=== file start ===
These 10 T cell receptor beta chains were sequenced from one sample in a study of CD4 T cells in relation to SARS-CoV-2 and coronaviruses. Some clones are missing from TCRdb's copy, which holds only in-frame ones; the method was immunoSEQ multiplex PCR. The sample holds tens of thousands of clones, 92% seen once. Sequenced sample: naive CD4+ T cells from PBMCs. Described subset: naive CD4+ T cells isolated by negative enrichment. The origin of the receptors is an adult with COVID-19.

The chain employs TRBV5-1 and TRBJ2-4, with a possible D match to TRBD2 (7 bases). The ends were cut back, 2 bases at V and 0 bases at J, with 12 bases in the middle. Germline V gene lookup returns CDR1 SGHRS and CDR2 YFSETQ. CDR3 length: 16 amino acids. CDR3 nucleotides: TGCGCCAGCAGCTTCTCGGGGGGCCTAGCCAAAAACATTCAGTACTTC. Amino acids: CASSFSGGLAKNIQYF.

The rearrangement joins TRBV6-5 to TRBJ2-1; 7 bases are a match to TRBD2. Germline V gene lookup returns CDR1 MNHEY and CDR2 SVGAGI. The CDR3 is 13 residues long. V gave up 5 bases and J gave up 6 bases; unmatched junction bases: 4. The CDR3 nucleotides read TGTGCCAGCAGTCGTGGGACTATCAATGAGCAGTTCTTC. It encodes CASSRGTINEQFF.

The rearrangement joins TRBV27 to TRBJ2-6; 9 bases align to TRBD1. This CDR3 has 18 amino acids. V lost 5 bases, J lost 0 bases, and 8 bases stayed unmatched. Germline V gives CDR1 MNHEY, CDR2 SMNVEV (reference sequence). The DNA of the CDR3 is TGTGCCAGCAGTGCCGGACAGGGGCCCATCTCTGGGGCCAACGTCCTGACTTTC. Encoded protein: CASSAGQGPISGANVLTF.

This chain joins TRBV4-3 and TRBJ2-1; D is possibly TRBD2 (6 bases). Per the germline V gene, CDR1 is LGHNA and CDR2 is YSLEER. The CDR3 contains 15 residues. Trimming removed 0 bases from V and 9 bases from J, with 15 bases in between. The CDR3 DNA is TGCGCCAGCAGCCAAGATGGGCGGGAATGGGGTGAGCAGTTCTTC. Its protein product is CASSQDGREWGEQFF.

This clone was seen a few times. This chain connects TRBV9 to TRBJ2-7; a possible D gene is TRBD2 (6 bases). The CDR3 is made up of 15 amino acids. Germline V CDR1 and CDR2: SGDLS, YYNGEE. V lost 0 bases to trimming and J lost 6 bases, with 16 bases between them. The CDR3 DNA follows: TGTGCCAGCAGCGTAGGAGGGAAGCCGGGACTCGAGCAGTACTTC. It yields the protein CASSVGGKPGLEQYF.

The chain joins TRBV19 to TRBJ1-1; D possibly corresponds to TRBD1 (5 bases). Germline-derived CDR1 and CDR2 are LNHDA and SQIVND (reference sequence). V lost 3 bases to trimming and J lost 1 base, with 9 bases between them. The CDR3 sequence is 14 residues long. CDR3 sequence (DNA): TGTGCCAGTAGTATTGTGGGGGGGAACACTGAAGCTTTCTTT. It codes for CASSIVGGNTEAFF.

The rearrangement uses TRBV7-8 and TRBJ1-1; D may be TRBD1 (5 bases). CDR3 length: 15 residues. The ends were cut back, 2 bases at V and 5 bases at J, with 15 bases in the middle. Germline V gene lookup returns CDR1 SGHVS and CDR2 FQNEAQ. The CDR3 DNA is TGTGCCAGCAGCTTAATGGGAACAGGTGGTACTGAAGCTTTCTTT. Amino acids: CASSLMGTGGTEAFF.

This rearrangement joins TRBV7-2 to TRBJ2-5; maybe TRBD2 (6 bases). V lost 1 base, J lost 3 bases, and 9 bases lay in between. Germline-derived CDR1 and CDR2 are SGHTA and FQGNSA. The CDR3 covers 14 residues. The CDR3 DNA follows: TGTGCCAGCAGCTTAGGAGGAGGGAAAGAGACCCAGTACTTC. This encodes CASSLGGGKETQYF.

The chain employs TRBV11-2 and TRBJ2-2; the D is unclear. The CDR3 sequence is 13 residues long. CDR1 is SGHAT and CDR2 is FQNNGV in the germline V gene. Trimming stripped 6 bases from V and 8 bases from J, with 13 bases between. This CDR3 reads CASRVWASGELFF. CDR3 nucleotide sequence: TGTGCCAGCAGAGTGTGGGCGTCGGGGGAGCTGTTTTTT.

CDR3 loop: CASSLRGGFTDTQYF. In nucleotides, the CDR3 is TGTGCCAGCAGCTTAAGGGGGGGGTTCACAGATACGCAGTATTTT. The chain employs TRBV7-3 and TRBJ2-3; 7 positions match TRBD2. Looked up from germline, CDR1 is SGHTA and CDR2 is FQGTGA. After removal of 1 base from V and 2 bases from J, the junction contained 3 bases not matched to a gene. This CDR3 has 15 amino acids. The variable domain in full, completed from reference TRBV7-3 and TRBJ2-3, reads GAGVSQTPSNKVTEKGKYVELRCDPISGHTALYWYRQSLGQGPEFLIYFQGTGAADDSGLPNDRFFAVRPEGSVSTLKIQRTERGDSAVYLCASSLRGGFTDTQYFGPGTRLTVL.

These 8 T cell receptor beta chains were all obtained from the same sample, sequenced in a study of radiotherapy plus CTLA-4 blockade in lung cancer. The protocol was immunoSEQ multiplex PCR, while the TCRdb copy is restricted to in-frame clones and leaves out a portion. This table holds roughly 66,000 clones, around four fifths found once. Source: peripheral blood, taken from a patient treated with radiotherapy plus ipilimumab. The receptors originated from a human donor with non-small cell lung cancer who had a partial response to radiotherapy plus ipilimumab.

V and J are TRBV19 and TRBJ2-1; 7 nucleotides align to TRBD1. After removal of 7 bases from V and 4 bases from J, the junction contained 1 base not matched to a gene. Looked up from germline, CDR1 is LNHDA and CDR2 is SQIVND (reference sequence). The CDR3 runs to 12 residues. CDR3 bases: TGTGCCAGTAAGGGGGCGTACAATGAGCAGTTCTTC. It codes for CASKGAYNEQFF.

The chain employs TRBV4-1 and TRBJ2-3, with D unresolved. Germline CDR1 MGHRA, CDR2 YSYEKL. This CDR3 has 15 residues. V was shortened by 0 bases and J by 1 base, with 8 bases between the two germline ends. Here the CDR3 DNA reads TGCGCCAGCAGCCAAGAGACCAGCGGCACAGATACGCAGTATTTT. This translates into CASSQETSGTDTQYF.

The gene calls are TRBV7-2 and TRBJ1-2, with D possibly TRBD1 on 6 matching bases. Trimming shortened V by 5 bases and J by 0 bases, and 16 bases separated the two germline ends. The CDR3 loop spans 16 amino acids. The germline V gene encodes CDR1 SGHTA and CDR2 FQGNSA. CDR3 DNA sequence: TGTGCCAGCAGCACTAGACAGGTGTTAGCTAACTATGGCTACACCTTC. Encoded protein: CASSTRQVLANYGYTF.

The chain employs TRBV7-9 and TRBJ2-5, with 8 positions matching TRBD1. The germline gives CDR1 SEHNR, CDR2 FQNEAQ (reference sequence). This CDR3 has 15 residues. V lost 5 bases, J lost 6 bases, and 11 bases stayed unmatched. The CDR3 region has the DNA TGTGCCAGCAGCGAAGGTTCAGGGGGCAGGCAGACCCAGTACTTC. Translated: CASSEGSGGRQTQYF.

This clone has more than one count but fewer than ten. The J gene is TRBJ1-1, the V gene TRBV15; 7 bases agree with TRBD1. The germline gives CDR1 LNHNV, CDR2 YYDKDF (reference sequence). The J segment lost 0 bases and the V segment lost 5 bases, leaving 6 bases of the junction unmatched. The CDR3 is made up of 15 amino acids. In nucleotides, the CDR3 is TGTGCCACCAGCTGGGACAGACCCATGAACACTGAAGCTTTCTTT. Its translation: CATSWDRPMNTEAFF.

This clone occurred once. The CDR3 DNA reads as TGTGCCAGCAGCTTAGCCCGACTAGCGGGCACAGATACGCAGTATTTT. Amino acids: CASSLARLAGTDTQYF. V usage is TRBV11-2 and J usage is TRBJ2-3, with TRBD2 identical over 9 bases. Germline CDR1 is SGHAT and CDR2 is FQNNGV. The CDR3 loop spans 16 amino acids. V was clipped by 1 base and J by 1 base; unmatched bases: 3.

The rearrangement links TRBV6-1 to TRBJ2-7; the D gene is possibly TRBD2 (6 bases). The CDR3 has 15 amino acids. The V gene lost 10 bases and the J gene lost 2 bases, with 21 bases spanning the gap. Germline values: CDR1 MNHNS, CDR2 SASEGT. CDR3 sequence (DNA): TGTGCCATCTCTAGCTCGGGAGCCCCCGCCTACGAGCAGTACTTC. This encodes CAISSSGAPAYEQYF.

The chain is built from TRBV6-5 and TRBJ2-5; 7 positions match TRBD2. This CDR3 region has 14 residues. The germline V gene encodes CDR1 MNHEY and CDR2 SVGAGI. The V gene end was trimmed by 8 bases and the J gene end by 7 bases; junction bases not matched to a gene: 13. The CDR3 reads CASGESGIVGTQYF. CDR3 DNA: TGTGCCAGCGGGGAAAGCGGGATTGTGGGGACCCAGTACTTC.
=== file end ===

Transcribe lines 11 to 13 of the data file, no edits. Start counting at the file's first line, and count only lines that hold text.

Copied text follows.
CDR3 loop: CASSLRGGFTDTQYF. In nucleotides, the CDR3 is TGTGCCAGCAGCTTAAGGGGGGGGTTCACAGATACGCAGTATTTT. The chain employs TRBV7-3 and TRBJ2-3; 7 positions match TRBD2. Looked up from germline, CDR1 is SGHTA and CDR2 is FQGTGA. After removal of 1 base from V and 2 bases from J, the junction contained 3 bases not matched to a gene. This CDR3 has 15 amino acids. The variable domain in full, completed from reference TRBV7-3 and TRBJ2-3, reads GAGVSQTPSNKVTEKGKYVELRCDPISGHTALYWYRQSLGQGPEFLIYFQGTGAADDSGLPNDRFFAVRPEGSVSTLKIQRTERGDSAVYLCASSLRGGFTDTQYFGPGTRLTVL.

These 8 T cell receptor beta chains were all obtained from the same sample, sequenced in a study of radiotherapy plus CTLA-4 blockade in lung cancer. The protocol was immunoSEQ multiplex PCR, while the TCRdb copy is restricted to in-frame clones and leaves out a portion. This table holds roughly 66,000 clones, around four fifths found once. Source: peripheral blood, taken from a patient treated with radiotherapy plus ipilimumab. The receptors originated from a human donor with non-small cell lung cancer who had a partial response to radiotherapy plus ipilimumab.

V and J are TRBV19 and TRBJ2-1; 7 nucleotides align to TRBD1. After removal of 7 bases from V and 4 bases from J, the junction contained 1 base not matched to a gene. Looked up from germline, CDR1 is LNHDA and CDR2 is SQIVND (reference sequence). The CDR3 runs to 12 residues. CDR3 bases: TGTGCCAGTAAGGGGGCGTACAATGAGCAGTTCTTC. It codes for CASKGAYNEQFF.